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UNCF Opposes “The FRESH START Through Bankruptcy Act of 2021”

·3-min read

Calls for institutional risk sharing proposal to be dismissed from current legislation

Washington, D.C., Aug. 05, 2021 (GLOBE NEWSWIRE) -- UNCF (United Negro College Fund) opposes “The FRESH START Through Bankruptcy Act of 2021” in its current form because the version for the 117th Congress includes institutional risk-sharing provisions. UNCF would support the baseline bill without these provisions.

“I have spoken to Capitol Hill policy and decision makers on both sides of the aisle for years, and I have never been clearer about any issue,” said Dr. Michael L. Lomax, president and CEO, UNCF. “Institutional risk-sharing has a possibility of bankrupting historically Black colleges and universities (HBCUs) and keeping low-income students of color from attending college. Any proposal that does not take into account that higher education costs are rising each year, plus the fact that Black student borrowers are uniquely disadvantaged because of the lower amount of household wealth in Black families versus our majority counterparts, is just a non-starter for UNCF and HBCUs. If this bill was proposed as it was in other years without this provision, it would once again enjoy our strongest endorsement.”

“Institutional risk-sharing would have a disproportionately negative impact on HBCUs because they force colleges and universities to make financial payments to the United States Department of Education when their students default on their student loan without consideration for the background of the students,” said Lodriguez Murray, senior vice president for public policy and government affairs at UNCF. “Institutional risk-sharing is the opposite of comparing apples with apples. It is a proposal without nuance. While the base bill would help discharge debt, and that is needed; the institutional risk-sharing proposal would hurt HBCUs because they primarily serve low-income, first-generation and minority students who face challenges to college entry and completion.”

HBCUs are more likely to face risk-sharing penalties simply because they serve a high proportion (80%) of students who must borrow to attend college and have much greater student borrowing rate than the average (59%) borrowing rate at all public and private not-for-profit colleges and universities. Risk-sharing in effect penalizes HBCUs for ensuring the hardest-to-serve students have access to postsecondary education, while largely protecting the elite institutions that could most afford to send their students to college for free.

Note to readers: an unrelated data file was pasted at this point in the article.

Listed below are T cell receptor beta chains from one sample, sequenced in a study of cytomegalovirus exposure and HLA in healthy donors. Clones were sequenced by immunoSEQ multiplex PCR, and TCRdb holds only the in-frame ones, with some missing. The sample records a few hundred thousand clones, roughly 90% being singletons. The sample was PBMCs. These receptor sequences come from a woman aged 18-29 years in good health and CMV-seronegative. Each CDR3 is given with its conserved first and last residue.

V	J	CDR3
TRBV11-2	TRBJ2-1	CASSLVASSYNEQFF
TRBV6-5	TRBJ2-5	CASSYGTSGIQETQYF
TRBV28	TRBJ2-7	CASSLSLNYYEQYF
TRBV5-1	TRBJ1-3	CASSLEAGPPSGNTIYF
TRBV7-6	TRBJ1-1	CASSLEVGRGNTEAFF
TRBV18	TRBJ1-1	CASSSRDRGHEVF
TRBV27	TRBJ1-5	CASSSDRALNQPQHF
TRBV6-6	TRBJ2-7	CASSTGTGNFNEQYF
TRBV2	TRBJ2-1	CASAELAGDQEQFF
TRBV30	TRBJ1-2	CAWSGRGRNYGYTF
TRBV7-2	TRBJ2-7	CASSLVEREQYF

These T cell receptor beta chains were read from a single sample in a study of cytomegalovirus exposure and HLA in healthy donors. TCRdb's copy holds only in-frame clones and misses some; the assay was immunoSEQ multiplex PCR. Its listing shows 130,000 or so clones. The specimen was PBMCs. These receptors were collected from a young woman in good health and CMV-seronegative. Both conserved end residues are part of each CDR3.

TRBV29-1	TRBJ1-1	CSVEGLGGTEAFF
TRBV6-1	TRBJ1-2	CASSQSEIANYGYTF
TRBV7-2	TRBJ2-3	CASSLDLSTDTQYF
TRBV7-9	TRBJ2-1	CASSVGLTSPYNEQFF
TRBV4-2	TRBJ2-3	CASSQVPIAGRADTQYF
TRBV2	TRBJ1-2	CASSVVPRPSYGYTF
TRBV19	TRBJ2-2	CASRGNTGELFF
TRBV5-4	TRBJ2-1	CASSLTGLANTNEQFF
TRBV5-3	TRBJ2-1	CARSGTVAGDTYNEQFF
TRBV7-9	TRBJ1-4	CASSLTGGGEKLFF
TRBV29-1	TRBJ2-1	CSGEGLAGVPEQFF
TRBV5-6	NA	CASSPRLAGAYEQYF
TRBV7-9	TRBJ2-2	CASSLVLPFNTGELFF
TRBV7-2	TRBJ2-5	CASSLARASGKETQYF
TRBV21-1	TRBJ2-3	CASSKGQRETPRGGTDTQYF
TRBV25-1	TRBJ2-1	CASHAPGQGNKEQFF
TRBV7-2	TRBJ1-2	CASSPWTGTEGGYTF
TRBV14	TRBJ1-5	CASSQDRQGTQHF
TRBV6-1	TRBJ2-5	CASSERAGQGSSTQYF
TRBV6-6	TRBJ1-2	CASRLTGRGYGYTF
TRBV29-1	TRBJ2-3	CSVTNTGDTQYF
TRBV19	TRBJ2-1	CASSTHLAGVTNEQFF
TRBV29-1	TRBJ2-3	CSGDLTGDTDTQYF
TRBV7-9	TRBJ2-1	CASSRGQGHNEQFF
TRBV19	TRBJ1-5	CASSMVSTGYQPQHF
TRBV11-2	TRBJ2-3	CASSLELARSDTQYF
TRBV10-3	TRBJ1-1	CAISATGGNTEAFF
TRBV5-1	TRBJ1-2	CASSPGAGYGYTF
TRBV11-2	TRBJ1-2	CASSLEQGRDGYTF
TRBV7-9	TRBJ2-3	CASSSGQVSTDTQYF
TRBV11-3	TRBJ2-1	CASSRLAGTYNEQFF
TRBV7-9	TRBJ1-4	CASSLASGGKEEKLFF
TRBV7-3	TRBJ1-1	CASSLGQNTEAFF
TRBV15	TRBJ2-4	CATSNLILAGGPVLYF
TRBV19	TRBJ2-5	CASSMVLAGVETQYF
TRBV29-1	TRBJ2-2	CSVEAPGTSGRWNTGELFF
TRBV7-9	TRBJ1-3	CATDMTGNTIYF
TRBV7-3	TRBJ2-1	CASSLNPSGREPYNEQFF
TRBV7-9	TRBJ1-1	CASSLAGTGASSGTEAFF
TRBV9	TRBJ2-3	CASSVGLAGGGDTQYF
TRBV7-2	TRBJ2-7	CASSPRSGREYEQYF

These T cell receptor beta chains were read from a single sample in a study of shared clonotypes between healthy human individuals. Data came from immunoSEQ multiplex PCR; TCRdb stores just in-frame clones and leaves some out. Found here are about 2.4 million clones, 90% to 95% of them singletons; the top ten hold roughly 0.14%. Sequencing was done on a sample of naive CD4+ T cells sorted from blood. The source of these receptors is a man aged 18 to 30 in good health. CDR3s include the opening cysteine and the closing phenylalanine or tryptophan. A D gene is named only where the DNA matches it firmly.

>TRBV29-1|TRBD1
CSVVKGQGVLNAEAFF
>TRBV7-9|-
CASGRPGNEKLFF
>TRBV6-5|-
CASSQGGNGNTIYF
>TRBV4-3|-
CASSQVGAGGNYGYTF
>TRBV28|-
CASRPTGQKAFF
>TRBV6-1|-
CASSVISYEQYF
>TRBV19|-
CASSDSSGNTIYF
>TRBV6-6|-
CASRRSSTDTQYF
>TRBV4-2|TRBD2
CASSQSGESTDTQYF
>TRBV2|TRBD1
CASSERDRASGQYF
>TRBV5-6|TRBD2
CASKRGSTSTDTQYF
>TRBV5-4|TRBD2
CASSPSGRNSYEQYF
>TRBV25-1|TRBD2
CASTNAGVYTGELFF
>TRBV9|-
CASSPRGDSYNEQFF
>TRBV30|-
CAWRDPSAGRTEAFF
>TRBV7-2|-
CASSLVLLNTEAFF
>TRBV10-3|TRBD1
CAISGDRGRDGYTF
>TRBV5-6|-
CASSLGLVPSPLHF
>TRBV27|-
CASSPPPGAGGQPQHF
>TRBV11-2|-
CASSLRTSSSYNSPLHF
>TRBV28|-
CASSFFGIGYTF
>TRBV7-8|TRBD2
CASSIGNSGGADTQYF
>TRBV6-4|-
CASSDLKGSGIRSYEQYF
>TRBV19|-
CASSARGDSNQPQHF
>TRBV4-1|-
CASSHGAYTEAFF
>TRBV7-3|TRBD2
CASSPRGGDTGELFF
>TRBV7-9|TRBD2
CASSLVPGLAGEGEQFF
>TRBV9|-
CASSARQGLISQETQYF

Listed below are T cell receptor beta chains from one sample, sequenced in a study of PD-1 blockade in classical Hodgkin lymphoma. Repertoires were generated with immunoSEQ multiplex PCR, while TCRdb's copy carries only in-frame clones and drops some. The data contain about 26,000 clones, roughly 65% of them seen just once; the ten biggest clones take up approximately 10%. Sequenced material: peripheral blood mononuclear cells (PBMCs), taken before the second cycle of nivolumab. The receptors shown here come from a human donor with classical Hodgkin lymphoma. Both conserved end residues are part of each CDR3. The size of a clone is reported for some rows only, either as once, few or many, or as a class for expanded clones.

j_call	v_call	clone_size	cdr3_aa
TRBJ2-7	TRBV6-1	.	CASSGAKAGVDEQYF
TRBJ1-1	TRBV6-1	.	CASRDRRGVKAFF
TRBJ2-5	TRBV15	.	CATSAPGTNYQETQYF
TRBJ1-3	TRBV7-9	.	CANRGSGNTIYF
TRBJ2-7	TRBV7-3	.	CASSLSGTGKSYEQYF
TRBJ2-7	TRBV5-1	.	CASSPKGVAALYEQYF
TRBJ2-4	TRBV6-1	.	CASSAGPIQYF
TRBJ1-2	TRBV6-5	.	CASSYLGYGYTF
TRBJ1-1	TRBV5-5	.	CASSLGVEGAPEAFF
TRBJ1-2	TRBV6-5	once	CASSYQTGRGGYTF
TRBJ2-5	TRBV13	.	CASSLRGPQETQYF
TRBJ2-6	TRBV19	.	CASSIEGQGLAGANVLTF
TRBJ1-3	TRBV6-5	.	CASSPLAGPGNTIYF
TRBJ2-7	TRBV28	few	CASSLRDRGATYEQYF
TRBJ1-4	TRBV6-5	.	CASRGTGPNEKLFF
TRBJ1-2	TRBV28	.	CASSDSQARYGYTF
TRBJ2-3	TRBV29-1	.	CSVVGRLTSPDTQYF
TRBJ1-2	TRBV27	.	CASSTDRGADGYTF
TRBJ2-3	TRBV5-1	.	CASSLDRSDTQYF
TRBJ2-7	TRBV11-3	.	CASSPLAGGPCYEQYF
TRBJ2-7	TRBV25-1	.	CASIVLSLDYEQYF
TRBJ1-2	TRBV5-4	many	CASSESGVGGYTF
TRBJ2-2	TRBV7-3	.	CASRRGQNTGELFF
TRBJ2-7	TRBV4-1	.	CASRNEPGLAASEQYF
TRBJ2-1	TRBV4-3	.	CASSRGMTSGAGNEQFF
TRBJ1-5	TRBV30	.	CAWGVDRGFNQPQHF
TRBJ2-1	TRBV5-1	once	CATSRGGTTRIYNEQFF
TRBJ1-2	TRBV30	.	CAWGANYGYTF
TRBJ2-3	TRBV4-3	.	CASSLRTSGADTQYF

UNCF supports efforts to hold non-profit and for-profit colleges accountable, but there are better ways to achieve this goal. Institutional risk-sharing should be replaced with incentives that reward universities that serve at-risk students. For example, federal funding could be provided to institutions based on the number or percentage of Pell students they actually graduate. Policymakers should also double the Pell grant amount, helping to reduce the amount of student loans needed to complete college and going a long way towards leveling the playing field in higher education. Finally, interest rates should be lowered, and origination fees should be eliminated for federal student loans to reduce the cost of borrowing.

To learn more about UNCF’s positions on this or other similar issues, please contact UNCF’s Government Affairs team at UNCF.org/ContactUs.

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About UNCF
UNCF (United Negro College Fund) is the nation’s largest and most effective minority education organization. To serve youth, the community and the nation, UNCF supports students’ education and development through scholarships and other programs, supports and strengthens its 37 member colleges and universities, and advocates for the importance of minority education and college readiness. UNCF institutions and other historically Black colleges and universities are highly effective, awarding nearly 20% of African American baccalaureate degrees. UNCF administers more than 400 programs, including scholarship, internship and fellowship, mentoring, summer enrichment, and curriculum and faculty development programs. Today, UNCF supports more than 60,000 students at over 1,100 colleges and universities across the country. Its logo features the UNCF torch of leadership in education and its widely recognized trademark, ‟A mind is a terrible thing to waste.”® Learn more at UNCF.org or for continuous updates and news, follow UNCF on Twitter at @UNCF.

CONTACT: Monique LeNoir United Negro College Fund, Inc. (UNCF) 202-810-0231 monique.lenoir@uncf.org


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